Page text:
Those responsible finally saw sense this week, reversing the ridiculous decision to play both Scottish League Cup semi-finals at Hampden Park on the same day.
Celtic, one of the four sides involved, had indicated that a draw should be made to determine which game was moved to Murrayfield if the original plans were scrapped.
But the holders’ game against Hearts will now take place in Edinburgh at 1.30pm on Sunday 28th October. The Rangers v Aberdeen tie will be played at Hampden at 4.30pm the same day.
Celtic manager Brendan Rodgers described the process as “irrational and discriminatory”, saying he had never been to Murrayfield in his life.
This is the same man who could not offer any comment when quizzed at the weekend if it was unfair to ask Aberdeen fans to travel to Glasgow for a noon kick-off.
The handling of this by the authorities has been a shambles, and it was a bit rich to hear Scottish Professional Football League (SPFL) chief executive Neil Doncaster say that the U-turn was because the situation had changed.
Initially Hampden Park Ltd had insisted on sticking to its contract to host all semi-finals involving Celtic and Rangers, Doncaster said. The SPFL was unwilling to breach that contract and risk legal action and apparently Police Scotland were okay with the original decision. Incredibly it was said to be “the best and most practical solution”.
But after the inevitable outcry, Hampden Park Ltd changed its mind and decided to waive the legal obligation.
No-one should really be surprised at such a monumental cock-up, however, as you’d be hard pushed to find two organisations with as little credibility as the SPFL and Police Scotland.
The idea of staging both games at Hampden on the Sunday, with Rangers taking on Aberdeen at noon and Celtic meeting Hearts at 7.45pm, was beyond belief.
Dons supporters were rightly up in arms, having been forced various times in the past to travel to Glasgow for lunchtime kick-offs. Unless Scotrail, another organisation not known for covering itself in glory, agreed to put on extra trains the first was due to arrive in the city 14 minutes after the match had begun.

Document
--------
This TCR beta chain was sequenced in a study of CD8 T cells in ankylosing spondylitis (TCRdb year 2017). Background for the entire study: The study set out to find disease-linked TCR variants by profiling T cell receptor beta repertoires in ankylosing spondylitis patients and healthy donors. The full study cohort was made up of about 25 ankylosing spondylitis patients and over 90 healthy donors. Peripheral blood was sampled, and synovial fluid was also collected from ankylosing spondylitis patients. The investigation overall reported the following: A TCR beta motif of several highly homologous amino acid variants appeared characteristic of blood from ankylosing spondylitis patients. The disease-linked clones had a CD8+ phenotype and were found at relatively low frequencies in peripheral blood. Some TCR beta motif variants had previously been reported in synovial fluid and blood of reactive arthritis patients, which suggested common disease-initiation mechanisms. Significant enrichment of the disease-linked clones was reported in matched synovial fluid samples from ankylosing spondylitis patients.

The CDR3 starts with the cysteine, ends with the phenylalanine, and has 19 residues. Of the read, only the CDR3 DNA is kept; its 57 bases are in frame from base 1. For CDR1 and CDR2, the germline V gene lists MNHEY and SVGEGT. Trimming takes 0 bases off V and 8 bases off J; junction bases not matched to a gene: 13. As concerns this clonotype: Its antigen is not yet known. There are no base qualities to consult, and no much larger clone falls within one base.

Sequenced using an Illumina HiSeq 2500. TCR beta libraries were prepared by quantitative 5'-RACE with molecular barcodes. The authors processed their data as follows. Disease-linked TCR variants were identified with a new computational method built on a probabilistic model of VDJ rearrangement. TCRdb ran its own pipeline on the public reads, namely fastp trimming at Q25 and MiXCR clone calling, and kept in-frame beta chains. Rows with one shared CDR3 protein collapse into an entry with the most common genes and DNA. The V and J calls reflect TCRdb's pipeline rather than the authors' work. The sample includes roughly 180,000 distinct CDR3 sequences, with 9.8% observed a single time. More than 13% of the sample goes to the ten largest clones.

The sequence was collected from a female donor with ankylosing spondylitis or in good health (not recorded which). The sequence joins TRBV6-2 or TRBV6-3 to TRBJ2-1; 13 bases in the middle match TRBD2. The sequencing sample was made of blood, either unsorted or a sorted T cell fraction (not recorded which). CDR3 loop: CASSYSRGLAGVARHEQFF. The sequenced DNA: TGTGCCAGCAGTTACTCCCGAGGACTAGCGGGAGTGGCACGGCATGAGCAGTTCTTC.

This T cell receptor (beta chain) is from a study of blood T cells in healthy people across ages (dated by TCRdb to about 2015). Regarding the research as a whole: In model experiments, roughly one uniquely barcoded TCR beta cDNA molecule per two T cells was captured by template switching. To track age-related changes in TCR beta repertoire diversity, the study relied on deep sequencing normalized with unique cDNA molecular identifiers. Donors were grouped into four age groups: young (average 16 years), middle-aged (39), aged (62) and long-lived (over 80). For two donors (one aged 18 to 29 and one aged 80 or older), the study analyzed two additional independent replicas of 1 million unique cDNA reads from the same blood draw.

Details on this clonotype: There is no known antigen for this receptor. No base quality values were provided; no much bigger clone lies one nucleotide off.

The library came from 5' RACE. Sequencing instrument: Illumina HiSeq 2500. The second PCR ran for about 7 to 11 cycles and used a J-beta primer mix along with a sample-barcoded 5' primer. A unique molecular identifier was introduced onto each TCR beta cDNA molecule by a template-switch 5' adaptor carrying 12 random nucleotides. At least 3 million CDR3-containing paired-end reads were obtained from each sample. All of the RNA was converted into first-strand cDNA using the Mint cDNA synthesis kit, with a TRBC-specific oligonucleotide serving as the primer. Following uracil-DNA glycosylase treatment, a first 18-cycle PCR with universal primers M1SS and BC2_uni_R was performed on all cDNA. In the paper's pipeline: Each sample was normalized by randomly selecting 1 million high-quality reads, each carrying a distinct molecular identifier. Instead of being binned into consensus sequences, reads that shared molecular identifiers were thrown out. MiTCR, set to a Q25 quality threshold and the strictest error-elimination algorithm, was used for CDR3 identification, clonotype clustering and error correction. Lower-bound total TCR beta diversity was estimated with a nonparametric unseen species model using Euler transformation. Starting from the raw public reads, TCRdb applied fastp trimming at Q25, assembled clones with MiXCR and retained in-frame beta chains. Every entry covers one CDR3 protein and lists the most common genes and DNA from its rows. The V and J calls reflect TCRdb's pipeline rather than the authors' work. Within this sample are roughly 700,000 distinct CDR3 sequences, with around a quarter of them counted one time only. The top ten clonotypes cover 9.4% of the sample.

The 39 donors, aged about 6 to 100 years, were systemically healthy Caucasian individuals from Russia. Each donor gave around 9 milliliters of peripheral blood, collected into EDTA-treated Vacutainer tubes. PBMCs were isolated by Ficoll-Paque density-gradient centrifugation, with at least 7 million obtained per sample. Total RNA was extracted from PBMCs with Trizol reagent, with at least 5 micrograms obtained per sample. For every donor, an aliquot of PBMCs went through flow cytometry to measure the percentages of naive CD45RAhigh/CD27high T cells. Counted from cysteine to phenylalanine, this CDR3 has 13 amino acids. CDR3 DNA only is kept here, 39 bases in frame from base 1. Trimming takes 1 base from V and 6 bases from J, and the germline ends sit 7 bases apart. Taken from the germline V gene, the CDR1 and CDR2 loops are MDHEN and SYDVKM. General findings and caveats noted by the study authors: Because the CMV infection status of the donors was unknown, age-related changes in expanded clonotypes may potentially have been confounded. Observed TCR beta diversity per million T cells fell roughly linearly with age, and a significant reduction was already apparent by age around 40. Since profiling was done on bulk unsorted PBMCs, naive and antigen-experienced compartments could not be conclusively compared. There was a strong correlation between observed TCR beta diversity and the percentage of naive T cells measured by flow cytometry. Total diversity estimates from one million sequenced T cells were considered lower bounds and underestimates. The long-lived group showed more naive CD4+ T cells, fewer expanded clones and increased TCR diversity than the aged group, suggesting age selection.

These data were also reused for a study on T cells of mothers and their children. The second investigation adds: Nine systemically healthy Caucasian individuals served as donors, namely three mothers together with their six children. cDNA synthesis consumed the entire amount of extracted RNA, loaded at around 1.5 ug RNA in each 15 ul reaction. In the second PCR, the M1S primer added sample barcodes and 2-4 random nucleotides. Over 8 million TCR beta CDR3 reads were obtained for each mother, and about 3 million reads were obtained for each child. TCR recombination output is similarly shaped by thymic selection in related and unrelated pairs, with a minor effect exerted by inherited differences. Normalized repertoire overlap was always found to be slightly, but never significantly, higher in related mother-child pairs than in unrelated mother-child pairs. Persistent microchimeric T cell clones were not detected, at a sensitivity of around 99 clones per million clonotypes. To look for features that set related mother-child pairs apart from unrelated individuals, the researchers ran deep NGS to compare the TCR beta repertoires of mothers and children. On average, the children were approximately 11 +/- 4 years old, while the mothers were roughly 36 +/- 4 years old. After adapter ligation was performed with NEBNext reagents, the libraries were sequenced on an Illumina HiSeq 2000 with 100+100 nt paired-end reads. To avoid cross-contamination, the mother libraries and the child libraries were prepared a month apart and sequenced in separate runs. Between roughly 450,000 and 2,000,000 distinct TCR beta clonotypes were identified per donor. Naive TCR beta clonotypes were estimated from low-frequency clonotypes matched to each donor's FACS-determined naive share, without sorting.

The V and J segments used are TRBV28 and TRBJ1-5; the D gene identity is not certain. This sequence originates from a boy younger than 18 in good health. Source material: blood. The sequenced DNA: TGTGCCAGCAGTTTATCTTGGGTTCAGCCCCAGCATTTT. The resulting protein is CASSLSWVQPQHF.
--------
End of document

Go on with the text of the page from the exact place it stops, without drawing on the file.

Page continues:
Aberdeen manager Derek McInnes pointed out that the scheduling would have little or no effect on his team’s preparations which would just go ahead in the usual fashion. That may be so but for the fans it would have been a complete nightmare.
Hearts boss Craig Levein was more outspoken, which is becoming a regular feature of a man who was once seen as boring. He described the SPFL’s decision as absolute madness.
The Edinburgh club’s owner Ann Budge also voiced concern, given the difficulties that could arise from having over 100,000 supporters from four different clubs in Glasgow on the same day.
She was quite correct. The probability that it would deter younger Hearts followers from travelling, as it could be a very late trip back to the capital, was a very real one.
Budge was one of those who asked the SFPL to think again, saying the body should be encouraging fans to attend and not making it difficult for them.
If the first game had gone to extra time and penalties it could have been well after 3pm before the stadium was emptied. That would not have given much time to clear up the inevitable mess, get rid of 50,000 people and get another 50,000 in.
If any evidence was needed about what is wrong with Scottish football, here it is. The Scottish football authorities had placed all its eggs in one basket with Hampden and had no option but to try and justify the daft move. It really did beggar belief.
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Fortunes have been mixed for Shetland’s rugby teams so far in their mainland competition endeavours.
The men’s side began by losing all three games and finishing bottom of group one in the oddly named North Region Referee’s Cup, although they were only well beaten in one of the ties.